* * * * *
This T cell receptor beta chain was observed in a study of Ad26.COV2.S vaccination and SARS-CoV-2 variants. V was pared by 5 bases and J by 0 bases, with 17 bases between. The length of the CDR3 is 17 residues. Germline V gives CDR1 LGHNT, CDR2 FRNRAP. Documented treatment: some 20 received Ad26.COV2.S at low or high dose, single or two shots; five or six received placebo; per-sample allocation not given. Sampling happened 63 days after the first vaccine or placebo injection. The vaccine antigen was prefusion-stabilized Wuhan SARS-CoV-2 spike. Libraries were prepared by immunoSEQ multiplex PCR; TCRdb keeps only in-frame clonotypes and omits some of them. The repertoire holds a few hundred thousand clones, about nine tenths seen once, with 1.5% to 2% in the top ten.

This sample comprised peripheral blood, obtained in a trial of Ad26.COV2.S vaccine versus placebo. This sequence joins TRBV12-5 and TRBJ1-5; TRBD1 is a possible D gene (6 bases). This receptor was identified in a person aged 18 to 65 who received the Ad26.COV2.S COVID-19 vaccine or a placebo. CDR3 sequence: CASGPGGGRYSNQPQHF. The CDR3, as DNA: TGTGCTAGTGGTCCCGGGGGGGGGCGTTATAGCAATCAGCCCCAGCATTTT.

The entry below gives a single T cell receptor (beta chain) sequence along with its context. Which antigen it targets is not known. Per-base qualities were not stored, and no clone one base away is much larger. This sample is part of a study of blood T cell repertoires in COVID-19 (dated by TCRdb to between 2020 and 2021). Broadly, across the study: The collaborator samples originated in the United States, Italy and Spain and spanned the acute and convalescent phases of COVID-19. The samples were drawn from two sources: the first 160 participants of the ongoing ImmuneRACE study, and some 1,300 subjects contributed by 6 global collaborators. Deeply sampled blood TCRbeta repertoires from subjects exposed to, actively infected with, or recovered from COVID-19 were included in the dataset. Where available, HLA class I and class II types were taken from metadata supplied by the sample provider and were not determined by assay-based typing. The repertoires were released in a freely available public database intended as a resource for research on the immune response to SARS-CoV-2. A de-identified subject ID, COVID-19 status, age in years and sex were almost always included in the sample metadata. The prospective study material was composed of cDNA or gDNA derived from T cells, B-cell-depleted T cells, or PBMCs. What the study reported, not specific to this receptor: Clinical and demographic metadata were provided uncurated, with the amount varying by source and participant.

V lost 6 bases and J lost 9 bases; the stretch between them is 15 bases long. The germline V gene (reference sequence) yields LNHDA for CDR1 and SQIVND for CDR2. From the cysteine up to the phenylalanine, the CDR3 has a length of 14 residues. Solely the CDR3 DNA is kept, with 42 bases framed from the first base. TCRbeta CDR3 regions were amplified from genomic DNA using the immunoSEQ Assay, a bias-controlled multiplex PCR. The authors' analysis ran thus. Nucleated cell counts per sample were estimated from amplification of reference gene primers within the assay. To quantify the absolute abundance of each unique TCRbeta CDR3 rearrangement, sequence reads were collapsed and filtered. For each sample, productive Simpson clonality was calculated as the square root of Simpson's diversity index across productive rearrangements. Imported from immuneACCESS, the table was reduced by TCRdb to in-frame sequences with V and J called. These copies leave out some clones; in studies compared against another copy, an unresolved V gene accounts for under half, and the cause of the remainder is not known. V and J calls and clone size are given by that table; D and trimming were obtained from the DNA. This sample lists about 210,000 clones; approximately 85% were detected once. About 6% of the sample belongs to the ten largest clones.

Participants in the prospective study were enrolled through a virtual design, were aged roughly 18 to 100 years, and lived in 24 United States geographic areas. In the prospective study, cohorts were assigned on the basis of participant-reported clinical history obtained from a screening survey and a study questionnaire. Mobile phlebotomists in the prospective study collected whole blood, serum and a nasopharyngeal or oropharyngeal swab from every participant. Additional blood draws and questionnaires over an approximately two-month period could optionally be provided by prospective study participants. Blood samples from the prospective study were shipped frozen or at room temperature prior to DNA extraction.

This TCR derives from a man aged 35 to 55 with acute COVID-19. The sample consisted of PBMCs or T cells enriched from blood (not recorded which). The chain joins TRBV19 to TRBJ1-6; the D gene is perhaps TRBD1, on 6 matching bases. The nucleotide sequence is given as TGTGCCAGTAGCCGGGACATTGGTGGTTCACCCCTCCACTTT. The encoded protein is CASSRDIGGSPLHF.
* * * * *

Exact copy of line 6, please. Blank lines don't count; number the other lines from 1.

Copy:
This TCR derives from a man aged 35 to 55 with acute COVID-19. The sample consisted of PBMCs or T cells enriched from blood (not recorded which). The chain joins TRBV19 to TRBJ1-6; the D gene is perhaps TRBD1, on 6 matching bases. The nucleotide sequence is given as TGTGCCAGTAGCCGGGACATTGGTGGTTCACCCCTCCACTTT. The encoded protein is CASSRDIGGSPLHF.